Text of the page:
Walls of Equality
Originally posted on dublin in love:
As a big fan of both artists, I took a detour on my way out of the city to take some pictures of the piece. Quite clearly, it’s beautiful, engaging and it only takes two words to say the right thing “YES EQUALITY”
However, while taking these pictures, I was reminded why we are doing this; why we’re showing #DublinInLove. Minding my own business, an ‘interesting ‘ character looked at me and said “ni**er poof”.
I’m not quite sure why they felt the need to but we need to stomp it out. It’s water off a ducks back and we need to make sure we’re saying yes to love and yes to equality come May 22 ❤️
The background is tiled with stylised Japanese clouds on brickwork, while the centrepiece is a 4ft wooden disc with a stenciled Geisha with tiger eyes and a lipstick pout.
If you’re in Dublin, check them out, the food is great.
The forthcoming referendum on Marriage Equality will give the people of Ireland the opportunity to end discrimination against gays and lesbians who wish to marry.
In a pluralist, fair and modern society, legal unions between consenting adults should be protected by law equally, regardless of gender. Voters will be asked to amend Article 41 of the Constitution and approve the thirty-fourth amendment contained in the Marriage Equality Act 2015. The wording of the amendment will be: “Marriage may be contracted in accordance with law by two persons without distinctions to their sex.”
Being an artist and an activist I want to use my best skills to further the rights of minorities and bring about a better, brighter society for everyone to live in. Recently I’ve approached a number of business owners in Dublin with the prospect of allowing street artists in favour of Marriage Equality to paint murals on their sites. The feedback has been very positive and I would like to spread this idea nationwide. As it’s difficult to project manage each site I’m looking for artists and businesses to work together.
10 artists took part in Walls of Equality, their work brighten up the city’s walls, it reinforced a positive message and acted as a counter weight to negative campaign messages coming from the Anti Equality groups.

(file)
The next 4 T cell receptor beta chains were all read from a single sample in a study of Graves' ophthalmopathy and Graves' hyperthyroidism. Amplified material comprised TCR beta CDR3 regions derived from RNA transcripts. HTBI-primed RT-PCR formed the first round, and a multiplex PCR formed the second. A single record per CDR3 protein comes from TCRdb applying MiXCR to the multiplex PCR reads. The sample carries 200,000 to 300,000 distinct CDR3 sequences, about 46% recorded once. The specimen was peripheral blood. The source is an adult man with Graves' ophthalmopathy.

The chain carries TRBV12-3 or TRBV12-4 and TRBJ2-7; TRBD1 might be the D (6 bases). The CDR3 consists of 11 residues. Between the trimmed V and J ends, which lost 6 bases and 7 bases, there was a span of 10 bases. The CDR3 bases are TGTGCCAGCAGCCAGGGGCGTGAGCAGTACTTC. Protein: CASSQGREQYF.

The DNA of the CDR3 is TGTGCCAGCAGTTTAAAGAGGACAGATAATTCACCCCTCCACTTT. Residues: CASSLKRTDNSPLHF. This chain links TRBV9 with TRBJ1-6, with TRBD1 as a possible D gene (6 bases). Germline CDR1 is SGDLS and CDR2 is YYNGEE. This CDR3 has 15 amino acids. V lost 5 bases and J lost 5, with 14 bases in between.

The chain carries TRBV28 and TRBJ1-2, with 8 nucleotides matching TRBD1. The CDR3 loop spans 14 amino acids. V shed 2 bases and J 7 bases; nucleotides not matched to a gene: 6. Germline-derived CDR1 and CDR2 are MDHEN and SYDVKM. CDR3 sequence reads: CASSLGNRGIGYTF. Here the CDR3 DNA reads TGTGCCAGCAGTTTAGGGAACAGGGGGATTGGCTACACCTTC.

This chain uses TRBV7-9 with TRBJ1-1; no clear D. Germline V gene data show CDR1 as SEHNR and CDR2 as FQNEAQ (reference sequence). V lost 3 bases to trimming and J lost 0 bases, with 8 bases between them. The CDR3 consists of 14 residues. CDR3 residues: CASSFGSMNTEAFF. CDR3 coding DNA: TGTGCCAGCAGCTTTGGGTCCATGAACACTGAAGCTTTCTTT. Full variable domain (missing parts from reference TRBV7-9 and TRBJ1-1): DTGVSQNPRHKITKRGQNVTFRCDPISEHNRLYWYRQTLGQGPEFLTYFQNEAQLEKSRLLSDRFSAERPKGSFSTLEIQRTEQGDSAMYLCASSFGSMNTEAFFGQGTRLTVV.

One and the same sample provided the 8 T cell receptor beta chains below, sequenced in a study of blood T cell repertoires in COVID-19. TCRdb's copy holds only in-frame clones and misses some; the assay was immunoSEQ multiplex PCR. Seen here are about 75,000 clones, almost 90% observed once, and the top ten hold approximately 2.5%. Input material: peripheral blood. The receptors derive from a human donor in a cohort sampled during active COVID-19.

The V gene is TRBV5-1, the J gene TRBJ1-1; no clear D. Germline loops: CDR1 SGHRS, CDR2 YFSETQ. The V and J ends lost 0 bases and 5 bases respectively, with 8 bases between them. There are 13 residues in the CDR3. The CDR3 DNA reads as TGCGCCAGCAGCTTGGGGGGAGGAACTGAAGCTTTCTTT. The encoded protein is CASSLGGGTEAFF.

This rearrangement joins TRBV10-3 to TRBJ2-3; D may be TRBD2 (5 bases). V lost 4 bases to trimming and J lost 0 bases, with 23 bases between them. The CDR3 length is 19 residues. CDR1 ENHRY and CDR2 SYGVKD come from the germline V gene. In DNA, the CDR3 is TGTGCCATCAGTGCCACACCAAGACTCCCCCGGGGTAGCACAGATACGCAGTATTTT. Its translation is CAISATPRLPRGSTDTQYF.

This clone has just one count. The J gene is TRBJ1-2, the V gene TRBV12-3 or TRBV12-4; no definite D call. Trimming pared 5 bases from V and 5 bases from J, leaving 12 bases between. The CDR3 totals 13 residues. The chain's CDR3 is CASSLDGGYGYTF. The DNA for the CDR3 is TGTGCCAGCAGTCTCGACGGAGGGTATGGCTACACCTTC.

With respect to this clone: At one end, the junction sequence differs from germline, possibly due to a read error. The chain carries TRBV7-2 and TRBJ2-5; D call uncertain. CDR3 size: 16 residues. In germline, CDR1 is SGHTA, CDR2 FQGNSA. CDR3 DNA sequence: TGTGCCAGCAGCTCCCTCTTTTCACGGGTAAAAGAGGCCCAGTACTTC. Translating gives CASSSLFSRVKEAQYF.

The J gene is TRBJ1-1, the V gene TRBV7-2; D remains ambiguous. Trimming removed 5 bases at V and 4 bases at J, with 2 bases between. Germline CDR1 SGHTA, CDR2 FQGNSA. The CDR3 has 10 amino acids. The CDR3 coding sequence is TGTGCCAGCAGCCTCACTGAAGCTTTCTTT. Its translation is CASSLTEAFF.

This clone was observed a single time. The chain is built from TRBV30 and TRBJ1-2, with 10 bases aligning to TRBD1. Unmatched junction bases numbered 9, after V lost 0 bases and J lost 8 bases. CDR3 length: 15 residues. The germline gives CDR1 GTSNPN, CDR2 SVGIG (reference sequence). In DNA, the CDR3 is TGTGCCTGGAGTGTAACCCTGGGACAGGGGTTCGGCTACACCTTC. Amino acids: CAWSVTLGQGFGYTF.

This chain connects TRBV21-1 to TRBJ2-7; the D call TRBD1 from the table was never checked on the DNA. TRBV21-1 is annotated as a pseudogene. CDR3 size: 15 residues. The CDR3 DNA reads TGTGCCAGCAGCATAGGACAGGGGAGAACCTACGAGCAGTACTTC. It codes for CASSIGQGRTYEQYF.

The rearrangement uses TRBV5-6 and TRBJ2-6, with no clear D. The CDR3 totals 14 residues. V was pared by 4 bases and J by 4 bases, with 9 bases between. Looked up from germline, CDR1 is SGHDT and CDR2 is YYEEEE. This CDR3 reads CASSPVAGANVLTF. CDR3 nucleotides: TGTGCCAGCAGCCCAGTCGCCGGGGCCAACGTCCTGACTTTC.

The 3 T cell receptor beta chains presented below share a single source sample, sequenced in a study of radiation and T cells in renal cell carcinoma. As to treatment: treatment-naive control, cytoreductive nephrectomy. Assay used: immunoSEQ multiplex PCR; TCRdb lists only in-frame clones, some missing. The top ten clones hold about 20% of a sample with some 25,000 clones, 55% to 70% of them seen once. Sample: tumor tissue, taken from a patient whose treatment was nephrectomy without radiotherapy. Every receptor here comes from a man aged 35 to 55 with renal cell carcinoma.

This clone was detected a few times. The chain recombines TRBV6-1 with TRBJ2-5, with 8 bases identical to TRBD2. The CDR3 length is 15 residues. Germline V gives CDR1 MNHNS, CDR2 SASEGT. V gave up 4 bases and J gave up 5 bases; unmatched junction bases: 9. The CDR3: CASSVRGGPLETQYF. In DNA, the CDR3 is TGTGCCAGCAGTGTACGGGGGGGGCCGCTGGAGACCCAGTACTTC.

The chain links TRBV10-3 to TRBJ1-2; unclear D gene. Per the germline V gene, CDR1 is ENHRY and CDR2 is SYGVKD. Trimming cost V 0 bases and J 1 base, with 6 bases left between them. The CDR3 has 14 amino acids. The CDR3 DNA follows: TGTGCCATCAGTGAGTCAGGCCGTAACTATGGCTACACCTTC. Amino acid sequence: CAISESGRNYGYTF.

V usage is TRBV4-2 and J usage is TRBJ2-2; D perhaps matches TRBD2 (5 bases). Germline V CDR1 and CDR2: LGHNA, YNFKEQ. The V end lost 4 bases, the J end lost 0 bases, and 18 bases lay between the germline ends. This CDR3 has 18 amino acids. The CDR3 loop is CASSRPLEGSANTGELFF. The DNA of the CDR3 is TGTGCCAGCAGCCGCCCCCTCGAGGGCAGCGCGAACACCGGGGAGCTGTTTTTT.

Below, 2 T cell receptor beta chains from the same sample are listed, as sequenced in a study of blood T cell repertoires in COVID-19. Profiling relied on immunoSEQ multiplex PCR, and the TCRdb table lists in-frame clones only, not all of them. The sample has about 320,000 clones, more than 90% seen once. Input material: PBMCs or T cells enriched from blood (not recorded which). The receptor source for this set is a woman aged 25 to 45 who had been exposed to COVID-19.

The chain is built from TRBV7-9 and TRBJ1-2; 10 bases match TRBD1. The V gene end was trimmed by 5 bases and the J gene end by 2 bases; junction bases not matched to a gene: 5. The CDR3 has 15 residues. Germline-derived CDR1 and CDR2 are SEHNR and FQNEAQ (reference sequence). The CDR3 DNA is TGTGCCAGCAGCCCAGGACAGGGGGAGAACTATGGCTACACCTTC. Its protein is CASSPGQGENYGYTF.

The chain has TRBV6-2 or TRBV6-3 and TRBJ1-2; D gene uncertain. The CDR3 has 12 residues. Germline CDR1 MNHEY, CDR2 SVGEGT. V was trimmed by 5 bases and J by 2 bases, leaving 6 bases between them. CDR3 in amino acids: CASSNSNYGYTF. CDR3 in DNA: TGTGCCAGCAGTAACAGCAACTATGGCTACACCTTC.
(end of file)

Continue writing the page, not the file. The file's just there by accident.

Artsists: ADW, Sums, Rask,Niall O’Lochlainn, Morgan, Jess Tobin, Emma Blake, John O’Connor, Will St Leger
Over the past few weeks I’ve been working on a street art project for Kenco coffee. It’s based on Kenco’s new ad campaign Coffee vs Gangs – Kenco buy their coffee beans from farmers in Honduras, but this beauiful South America country is murder capital of the world. With crime rates roaring due to gang violence, Kenco decided to get actively involved in trying to create another way for young people that are exposed to this on a daily basis.
Kenco are are taking 20 young people from diffeent backgrounds and bringing them into the coutryside to grow coffee, investing in them and giving them a new direction in life. I find this a brave move for a industry that has generally produced adverts that talk about the product’s ‘richness and smoothness’ but rarely focus on the poverty and roughness that the producers country experiences.
When I first saw the advert I was stuck by the contrast of imagery between the gang life and the warmth of the countryside, this became the basis for the street art pieces I painted in Dublinin early October this year. In my mural there’s a contrast between the dark soil, decay and death that refelects the gang life and what is above the ground, which is a colourful coffee plant with rich colours and sunshine. We live in a world where buzz words like ‘Corporate Responsibilty’ are banded around without knowing what that means, but Kenco are doing something very different, they are getting involved, rolling their sleeves up and making a measureable difference. Follow the journey for these young people in Honduras by visiting www.coffeevsgang.com